Sony Walkman ZX2 Review: Don’t Spend $1,200 on a Portable Music Player
Chances are you've owned a Sony Walkman. It probably played cassette tapes or CDs and had such features as Mega Bass and skip protection. This Walkman is nothing like that one.
The new Sony Walkman ZX2 is a piece of premium audio equipment, a portable way to play high-resolution audio files that promise better fidelity. It's also $1,200.
A Different Kind of Player
The Walkman ZX2 is the follow-up to Sony's first high-end Walkman, last year's (you guessed it) ZX1. At 8.3 ounces, the black metal body is weighty in the hand and feels really sturdy, while the textured leatherette back adds much-needed grip. Its profile is longer and thicker than a smartphone, and that extra weight helps keep it from slipping. But it is a little awkward, especially if you're trying to put it in a pocket.
The 3.5mm audio jack is ringed in bright gold, which is Sony making sure you know you're holding something premium. Not everyone's going to love the ZX2's looks, but if you're into the whole industrial-luxe stereo aesthetic—and, yes, that's a thing; see McIntosh preamps or anything from Krell—you'll probably be into it. I dig it.
The interface is another story entirely.
The ZX2 runs a heavily modified version of Android 4.2 Jelly Bean, which feels outdated on the new device. Using an existing operating system is a great idea, since Sony can be confident it's going to work and can focus its energy on the features that matter—but using one from late 2012 seems underwhelming. You can download apps from the Google Play store, meaning the ZX2 will run the streaming services you're already using to get your music. It can even be used like a tiny tablet in a pinch.
Things such as dedicated equalizer controls and tons of different ways to sort your music are baked into the new experience and add to the serious audiophile cred, but the overall experience was laggy and left me frustrated on multiple occasions. Whether it was waiting for album art to fill the screen or simple things like scrolling, the ZX2 often felt half-a-second behind.
The 4-inch screen is only 854 x 480 pixels and has relatively low contrast; by comparison the Samsung Galaxy S6 is only 1 inch larger but boasts 2560 x 1440 resolution with insane colors. I know that a beautiful display isn't mission-critical in a dedicated audio player, but on a supposedly top-tier device, no corners should be cut.
I do appreciate the addition of a MicroSD slot, letting you expand on the 128 GB hard drive, which could fill up quickly with those bigger hi-fi music files. A single album can be more than a gigabyte in the massive DSD format, and you could be looking at as few as 1,500 songs at that quality level.
When I first picked up the ZX2, I was excited about the physical buttons sunk into the right side; not having to dig into menus or turn on a screen to play/pause or skip tracks sounded appealing. In practice, I found it hard to get used to them after having used touchscreen controls for so long. Some people still might love them, but I could take or leave them.
The ZX2 sounds incredible. Period.
My testing process was pretty straightforward. I plugged in a pair of Sony MDR-1A headphones ($300), kicked back, and hit play. My demo Walkman came loaded with a pretty diverse selection of tunes, from Nine Inch Nails to Serge Gainsbourg to the Smiths, and it made my studio apartment feel like a concert hall. I could be faux-poetic and start describing the notes dancing around the huge soundstage, the bottomless pit of the music's negative space, and the shimmering of the quietest parts you'd never hear on compressed files. However, I'll leave it at that and say I was made a believer. Reclining on my Danish modern sofa, I closed my eyes and enjoyed every second. (OK, the couch is actually Ikea, but with the ZX2, the whole experience felt much classier.)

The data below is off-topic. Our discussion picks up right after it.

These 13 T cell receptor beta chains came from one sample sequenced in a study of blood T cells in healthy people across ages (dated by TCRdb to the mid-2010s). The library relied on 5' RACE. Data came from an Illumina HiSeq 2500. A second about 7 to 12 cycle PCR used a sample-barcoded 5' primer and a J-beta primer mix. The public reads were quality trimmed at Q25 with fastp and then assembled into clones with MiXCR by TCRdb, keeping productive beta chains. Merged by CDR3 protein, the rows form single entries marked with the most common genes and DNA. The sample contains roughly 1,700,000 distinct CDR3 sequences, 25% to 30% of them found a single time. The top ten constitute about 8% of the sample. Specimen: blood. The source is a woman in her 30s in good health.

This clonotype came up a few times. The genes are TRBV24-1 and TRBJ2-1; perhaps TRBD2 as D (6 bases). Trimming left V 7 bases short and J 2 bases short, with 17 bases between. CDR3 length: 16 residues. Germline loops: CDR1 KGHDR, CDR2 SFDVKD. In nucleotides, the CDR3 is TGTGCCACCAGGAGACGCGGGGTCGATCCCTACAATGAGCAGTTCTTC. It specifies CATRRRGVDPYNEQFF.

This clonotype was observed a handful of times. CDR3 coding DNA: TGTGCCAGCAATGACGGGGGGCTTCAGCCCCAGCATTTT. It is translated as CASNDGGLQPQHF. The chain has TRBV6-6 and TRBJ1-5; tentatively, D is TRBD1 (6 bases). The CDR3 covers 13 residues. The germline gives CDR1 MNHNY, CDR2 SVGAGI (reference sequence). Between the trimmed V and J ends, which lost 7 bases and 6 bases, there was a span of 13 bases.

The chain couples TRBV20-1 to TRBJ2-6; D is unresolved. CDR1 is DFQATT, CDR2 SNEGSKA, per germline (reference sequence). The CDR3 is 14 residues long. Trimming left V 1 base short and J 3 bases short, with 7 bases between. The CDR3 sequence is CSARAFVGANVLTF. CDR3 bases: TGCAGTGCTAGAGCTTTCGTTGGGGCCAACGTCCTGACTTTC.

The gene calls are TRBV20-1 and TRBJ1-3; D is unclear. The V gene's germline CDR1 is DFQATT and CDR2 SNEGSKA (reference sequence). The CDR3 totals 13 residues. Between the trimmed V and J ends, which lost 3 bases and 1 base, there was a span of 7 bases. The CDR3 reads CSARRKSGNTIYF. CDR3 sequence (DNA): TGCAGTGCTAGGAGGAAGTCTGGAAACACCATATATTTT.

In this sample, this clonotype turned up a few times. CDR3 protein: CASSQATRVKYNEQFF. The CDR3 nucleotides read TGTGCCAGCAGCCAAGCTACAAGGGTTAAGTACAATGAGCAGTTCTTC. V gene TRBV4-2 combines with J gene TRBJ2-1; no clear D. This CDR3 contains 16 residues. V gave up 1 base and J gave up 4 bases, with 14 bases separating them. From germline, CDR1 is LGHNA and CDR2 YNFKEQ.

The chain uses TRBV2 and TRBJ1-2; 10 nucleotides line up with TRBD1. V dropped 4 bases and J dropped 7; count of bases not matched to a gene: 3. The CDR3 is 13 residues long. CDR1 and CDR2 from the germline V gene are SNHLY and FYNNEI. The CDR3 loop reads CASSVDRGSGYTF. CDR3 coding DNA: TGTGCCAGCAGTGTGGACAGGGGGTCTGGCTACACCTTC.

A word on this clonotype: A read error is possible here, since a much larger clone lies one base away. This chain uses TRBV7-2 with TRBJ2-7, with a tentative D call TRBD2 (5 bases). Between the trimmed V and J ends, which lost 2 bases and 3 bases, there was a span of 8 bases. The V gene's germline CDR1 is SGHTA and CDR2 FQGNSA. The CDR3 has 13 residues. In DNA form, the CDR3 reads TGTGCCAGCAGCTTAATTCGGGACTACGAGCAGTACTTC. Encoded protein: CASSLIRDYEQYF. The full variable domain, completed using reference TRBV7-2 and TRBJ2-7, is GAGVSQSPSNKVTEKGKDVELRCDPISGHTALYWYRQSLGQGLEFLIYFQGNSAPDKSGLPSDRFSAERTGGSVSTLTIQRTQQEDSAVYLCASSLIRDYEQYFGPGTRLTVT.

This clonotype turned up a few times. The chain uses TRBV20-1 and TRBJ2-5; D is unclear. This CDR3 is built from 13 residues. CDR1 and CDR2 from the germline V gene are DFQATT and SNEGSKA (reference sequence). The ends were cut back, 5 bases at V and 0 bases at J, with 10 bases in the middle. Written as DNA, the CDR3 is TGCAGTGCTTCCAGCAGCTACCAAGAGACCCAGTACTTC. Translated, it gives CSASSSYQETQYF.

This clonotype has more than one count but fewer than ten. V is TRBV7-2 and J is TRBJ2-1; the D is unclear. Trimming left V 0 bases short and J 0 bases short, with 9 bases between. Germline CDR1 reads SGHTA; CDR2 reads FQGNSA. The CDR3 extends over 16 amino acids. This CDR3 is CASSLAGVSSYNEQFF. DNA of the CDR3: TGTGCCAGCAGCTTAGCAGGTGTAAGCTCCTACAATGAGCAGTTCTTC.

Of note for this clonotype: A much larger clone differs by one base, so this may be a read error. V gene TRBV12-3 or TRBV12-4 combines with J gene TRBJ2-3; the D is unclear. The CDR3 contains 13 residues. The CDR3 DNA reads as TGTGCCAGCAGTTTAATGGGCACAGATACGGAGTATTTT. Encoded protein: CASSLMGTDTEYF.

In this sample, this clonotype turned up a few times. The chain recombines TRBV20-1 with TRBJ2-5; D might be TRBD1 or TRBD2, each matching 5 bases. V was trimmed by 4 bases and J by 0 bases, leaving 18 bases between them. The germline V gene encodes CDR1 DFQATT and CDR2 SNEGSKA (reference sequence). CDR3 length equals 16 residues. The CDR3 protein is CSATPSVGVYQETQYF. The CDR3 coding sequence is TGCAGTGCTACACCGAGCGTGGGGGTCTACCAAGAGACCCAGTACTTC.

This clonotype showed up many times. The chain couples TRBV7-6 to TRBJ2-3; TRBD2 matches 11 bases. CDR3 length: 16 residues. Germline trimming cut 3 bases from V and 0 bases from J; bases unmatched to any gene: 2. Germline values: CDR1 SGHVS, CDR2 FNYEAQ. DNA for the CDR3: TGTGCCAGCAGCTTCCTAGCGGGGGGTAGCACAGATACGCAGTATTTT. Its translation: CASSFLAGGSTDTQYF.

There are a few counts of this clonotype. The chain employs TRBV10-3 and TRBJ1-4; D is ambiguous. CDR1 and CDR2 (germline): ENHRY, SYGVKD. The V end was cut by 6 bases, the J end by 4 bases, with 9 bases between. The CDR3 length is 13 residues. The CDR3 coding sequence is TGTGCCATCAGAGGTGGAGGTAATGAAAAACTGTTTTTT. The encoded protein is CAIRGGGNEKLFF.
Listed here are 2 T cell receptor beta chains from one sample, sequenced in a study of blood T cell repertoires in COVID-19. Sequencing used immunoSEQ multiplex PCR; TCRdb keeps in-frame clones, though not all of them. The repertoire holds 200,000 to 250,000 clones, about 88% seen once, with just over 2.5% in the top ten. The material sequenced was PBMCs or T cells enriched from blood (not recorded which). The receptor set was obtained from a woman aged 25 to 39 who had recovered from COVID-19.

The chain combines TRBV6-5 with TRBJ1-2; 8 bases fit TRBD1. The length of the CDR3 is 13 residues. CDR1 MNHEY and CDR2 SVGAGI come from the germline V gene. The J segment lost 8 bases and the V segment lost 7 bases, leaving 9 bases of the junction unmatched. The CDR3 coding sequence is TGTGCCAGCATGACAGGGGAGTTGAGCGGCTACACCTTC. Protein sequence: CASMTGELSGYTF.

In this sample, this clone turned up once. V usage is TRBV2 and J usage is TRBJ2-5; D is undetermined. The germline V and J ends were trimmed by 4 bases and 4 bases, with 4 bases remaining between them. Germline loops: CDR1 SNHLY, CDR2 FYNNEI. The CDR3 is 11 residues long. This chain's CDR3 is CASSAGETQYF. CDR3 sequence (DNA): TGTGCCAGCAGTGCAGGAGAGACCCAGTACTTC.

Out in the world, my excitement started to waver. On a walk to work with Upper East Side Manhattan street noise, during a quick trip on the subway, and even during an afternoon at a laid-back coffee shop with Sylvan Esso playing in the background, I found the ZX2's performance perfectly good but uninspiring. The music sounded exactly like what I could pump out of my iPhone 6. I even did a little side-by-side swap with some LCD Soundsystem tracks and couldn't tell the difference. There's just too much going on, too much ambient noise, and too many distractions to appreciate this level of fidelity outside a controlled environment. Even the most isolating headphones aren't going to get you to that full-on living room sound.
It's also important to remember that audio quality starts with the file you're playing. You can have thousands of dollars in gear, but if your files are poor quality, you can only do so much. To get the most out of the ZX2, you're probably going to need to rebuild your audio library to some extent. Those iTunes purchases, MP3s, and free streams will play just fine, but you're not going to notice nearly as big a difference as when you're playing AAC and DSD.
I love the idea of a high-end gadget that does only one thing and does it extremely well. But, while the ZX2 does provide outstanding audio quality, the limited practical benefits, burden of carrying another heavy device, and steep price tag all conspire against it. As for the $1,200 question? I'm going to have to give the Walkman ZX2 a pass.
This isn't to say I recommend retreating to free streaming services and EarPods. If you're interesting in getting more out of your music, invest in a good pair of headphones and keep your eyes on the pending music streaming war, as better-quality audio is likely to be one way different services will distinguish themselves. Soon you might be going hi-fi whether you want to or not.